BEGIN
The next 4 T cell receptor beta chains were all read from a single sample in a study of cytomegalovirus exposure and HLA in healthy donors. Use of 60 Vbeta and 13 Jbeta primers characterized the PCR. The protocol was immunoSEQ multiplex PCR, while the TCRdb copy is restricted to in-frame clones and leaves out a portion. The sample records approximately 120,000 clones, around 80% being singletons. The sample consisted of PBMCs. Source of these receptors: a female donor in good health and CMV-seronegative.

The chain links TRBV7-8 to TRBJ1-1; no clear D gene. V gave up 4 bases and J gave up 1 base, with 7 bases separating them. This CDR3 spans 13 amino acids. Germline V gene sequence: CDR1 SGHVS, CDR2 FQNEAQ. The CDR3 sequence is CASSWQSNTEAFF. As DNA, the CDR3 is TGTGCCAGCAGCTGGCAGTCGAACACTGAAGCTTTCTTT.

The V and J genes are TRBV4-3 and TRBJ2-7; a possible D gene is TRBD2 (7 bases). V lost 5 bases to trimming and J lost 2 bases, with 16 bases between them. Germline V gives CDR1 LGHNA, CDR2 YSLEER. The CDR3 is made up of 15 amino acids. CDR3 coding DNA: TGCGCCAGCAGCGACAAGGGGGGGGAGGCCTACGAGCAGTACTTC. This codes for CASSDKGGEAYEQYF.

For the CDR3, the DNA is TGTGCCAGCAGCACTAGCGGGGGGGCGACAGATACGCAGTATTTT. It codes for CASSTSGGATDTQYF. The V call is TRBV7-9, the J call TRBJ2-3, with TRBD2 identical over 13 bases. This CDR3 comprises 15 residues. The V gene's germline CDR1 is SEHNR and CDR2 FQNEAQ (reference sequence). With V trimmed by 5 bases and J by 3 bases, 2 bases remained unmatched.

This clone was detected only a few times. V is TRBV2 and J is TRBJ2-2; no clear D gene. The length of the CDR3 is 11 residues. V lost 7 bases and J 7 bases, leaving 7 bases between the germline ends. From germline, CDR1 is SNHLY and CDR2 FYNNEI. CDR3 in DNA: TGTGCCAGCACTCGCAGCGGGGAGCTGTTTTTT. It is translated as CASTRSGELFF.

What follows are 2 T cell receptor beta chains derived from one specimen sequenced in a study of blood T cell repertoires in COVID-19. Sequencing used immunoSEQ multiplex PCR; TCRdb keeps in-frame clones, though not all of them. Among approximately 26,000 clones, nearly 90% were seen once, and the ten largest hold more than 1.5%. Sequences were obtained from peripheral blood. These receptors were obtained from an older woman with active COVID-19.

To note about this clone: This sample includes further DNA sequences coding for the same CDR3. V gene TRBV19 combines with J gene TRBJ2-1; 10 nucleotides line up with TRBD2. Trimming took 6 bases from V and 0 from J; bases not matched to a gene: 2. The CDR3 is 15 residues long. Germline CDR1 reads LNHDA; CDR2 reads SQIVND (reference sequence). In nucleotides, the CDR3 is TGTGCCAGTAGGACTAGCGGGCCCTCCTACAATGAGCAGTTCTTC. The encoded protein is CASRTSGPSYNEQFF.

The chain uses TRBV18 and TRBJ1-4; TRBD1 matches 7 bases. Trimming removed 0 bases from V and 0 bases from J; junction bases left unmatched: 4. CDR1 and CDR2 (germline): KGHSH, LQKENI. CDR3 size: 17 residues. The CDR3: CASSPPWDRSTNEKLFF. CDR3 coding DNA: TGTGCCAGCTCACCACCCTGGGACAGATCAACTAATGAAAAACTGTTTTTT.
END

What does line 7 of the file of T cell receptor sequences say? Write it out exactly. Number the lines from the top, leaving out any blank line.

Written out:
To note about this clone: This sample includes further DNA sequences coding for the same CDR3. V gene TRBV19 combines with J gene TRBJ2-1; 10 nucleotides line up with TRBD2. Trimming took 6 bases from V and 0 from J; bases not matched to a gene: 2. The CDR3 is 15 residues long. Germline CDR1 reads LNHDA; CDR2 reads SQIVND (reference sequence). In nucleotides, the CDR3 is TGTGCCAGTAGGACTAGCGGGCCCTCCTACAATGAGCAGTTCTTC. The encoded protein is CASRTSGPSYNEQFF.